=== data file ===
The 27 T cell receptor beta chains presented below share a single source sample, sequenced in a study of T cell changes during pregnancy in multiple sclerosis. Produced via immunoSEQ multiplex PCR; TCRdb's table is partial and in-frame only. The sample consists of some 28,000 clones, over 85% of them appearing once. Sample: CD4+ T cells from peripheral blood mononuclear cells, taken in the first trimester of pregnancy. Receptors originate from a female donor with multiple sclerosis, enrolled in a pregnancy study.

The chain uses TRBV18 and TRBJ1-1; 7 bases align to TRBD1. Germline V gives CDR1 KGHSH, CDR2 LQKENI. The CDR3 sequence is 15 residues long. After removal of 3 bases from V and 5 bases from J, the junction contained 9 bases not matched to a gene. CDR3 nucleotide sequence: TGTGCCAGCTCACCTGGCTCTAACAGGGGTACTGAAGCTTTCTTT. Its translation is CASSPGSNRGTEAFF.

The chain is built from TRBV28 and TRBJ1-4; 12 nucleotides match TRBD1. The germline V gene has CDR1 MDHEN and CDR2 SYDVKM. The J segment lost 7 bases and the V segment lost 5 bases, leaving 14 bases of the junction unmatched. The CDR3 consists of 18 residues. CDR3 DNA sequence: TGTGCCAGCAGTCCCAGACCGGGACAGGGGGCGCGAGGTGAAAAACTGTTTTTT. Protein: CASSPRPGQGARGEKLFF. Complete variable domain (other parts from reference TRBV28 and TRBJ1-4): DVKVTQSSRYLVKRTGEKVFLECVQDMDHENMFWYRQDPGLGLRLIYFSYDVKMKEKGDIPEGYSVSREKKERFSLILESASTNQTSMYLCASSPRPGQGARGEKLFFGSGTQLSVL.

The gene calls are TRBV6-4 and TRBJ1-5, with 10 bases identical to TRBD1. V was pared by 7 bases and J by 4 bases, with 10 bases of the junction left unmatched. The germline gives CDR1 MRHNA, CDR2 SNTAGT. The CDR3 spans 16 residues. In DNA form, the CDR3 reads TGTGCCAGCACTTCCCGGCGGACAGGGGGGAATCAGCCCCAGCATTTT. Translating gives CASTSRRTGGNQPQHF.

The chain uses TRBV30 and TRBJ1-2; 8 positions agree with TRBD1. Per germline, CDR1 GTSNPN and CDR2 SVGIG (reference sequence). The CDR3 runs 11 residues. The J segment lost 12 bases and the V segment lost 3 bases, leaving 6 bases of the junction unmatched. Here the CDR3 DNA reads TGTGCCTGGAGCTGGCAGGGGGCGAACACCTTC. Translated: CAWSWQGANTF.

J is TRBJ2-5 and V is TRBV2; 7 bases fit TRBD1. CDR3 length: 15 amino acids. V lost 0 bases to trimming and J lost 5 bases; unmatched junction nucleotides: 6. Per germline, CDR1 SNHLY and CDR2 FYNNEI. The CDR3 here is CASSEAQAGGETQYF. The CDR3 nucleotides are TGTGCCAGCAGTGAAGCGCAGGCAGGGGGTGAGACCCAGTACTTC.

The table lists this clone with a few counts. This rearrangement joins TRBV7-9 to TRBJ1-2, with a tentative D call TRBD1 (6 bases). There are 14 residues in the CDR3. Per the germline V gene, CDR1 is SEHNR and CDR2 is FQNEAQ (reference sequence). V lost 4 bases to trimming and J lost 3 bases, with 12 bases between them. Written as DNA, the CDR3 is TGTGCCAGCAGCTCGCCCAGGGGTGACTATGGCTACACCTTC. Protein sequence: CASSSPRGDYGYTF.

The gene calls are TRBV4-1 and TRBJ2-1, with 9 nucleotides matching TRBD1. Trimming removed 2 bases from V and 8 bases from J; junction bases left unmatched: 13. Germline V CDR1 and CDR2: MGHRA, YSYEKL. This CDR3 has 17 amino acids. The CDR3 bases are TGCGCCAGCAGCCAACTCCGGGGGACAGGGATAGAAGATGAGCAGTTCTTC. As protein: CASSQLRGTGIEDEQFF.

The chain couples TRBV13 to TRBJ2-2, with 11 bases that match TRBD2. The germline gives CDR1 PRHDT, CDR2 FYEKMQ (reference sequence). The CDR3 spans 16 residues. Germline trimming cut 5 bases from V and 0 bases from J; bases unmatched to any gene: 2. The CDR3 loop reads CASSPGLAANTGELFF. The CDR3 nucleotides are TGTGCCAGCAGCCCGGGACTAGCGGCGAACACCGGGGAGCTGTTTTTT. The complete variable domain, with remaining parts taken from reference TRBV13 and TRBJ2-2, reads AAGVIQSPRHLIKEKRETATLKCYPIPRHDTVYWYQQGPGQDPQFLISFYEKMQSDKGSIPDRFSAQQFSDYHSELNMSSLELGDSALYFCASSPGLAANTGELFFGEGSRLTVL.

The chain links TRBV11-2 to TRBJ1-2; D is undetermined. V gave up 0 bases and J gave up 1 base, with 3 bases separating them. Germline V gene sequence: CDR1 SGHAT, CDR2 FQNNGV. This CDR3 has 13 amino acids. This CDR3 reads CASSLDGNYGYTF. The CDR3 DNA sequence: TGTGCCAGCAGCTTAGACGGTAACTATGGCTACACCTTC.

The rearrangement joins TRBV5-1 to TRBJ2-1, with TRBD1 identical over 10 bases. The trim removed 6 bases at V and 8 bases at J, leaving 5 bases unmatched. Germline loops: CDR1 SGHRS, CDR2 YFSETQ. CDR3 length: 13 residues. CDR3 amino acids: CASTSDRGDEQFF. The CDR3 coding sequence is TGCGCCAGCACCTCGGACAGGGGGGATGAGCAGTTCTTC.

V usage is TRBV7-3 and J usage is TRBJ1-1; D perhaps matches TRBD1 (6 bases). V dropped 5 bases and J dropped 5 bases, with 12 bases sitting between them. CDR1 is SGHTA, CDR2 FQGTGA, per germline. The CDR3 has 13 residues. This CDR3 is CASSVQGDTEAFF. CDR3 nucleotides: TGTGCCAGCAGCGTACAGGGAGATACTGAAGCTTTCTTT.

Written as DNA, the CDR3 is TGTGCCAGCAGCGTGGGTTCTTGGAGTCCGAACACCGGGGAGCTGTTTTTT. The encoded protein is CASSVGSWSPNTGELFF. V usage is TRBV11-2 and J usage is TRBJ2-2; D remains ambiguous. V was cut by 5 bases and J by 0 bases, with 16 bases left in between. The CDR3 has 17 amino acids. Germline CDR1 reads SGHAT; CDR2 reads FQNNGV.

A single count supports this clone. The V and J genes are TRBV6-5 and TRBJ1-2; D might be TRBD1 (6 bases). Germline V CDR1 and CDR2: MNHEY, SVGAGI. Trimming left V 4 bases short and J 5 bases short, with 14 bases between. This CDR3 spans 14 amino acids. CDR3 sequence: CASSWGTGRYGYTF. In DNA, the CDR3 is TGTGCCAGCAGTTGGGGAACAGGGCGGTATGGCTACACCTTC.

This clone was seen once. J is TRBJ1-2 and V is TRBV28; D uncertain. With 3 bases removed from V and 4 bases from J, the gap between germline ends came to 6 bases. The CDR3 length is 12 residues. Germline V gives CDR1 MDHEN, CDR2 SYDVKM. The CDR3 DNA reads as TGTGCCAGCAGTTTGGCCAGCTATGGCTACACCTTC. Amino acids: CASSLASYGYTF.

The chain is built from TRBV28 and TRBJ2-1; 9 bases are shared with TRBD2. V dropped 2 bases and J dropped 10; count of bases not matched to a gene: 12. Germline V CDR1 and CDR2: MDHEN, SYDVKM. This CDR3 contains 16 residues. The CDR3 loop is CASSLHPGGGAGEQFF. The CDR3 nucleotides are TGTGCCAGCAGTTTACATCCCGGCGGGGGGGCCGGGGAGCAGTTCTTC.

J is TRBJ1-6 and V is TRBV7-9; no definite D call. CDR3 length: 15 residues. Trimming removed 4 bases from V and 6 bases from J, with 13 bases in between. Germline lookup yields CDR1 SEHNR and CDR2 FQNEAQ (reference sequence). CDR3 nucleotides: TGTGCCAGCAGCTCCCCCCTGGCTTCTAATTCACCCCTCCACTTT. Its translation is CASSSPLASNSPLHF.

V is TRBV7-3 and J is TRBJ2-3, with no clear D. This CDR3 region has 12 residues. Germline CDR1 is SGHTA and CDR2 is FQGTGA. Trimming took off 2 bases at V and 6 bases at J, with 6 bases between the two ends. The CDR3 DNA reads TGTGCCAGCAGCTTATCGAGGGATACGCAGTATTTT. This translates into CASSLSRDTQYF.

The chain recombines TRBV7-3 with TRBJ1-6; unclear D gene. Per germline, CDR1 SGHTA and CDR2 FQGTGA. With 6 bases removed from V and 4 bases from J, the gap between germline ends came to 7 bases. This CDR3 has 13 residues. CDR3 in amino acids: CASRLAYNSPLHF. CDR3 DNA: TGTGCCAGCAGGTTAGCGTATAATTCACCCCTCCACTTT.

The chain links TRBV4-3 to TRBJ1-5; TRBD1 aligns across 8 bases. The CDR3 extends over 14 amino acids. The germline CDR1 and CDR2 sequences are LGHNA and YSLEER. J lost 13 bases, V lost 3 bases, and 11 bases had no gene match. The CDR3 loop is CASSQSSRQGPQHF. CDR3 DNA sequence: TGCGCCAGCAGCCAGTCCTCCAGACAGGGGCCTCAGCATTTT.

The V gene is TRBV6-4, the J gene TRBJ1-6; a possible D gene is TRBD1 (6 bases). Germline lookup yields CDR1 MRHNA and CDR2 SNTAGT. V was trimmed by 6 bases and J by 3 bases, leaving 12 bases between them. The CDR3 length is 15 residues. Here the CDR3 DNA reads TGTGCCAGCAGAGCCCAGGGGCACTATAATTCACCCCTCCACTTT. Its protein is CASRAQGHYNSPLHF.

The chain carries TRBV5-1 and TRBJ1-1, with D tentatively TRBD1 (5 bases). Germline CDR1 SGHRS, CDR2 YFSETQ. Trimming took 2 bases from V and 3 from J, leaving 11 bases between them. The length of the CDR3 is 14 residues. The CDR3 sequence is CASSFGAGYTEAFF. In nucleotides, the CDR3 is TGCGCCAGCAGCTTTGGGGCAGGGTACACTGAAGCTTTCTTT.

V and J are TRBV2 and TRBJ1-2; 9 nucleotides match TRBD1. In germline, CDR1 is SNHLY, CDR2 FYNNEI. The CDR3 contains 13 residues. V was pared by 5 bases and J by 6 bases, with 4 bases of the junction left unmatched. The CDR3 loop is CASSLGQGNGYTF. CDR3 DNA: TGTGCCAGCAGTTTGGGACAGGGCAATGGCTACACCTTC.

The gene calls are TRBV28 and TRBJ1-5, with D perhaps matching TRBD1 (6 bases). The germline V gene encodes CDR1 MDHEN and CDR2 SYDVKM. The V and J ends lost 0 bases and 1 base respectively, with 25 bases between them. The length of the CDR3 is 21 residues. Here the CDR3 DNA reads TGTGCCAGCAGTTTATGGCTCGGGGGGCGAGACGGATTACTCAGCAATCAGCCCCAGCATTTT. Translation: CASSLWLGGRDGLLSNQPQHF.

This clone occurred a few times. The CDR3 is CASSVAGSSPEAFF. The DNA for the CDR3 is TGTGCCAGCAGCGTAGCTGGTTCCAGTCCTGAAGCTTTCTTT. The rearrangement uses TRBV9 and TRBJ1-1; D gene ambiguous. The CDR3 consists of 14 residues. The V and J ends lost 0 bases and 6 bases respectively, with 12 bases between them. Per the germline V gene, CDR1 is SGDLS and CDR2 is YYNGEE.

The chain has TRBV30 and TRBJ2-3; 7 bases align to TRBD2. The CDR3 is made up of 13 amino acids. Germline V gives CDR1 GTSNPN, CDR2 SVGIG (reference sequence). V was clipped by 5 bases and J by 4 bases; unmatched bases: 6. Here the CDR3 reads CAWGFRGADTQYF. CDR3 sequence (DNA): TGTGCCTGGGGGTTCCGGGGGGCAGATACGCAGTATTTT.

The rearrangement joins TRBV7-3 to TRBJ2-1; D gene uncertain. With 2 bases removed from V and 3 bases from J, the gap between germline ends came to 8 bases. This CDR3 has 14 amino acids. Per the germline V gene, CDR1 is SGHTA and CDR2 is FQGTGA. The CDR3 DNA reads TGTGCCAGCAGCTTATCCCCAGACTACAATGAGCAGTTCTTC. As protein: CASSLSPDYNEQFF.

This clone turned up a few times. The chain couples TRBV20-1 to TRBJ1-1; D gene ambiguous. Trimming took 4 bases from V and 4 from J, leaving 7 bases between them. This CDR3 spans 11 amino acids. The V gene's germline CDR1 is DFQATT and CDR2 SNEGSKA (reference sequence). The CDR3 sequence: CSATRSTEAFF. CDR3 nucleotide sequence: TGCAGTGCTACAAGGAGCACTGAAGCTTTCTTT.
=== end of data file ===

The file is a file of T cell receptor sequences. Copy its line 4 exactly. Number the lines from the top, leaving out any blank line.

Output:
The gene calls are TRBV6-4 and TRBJ1-5, with 10 bases identical to TRBD1. V was pared by 7 bases and J by 4 bases, with 10 bases of the junction left unmatched. The germline gives CDR1 MRHNA, CDR2 SNTAGT. The CDR3 spans 16 residues. In DNA form, the CDR3 reads TGTGCCAGCACTTCCCGGCGGACAGGGGGGAATCAGCCCCAGCATTTT. Translating gives CASTSRRTGGNQPQHF.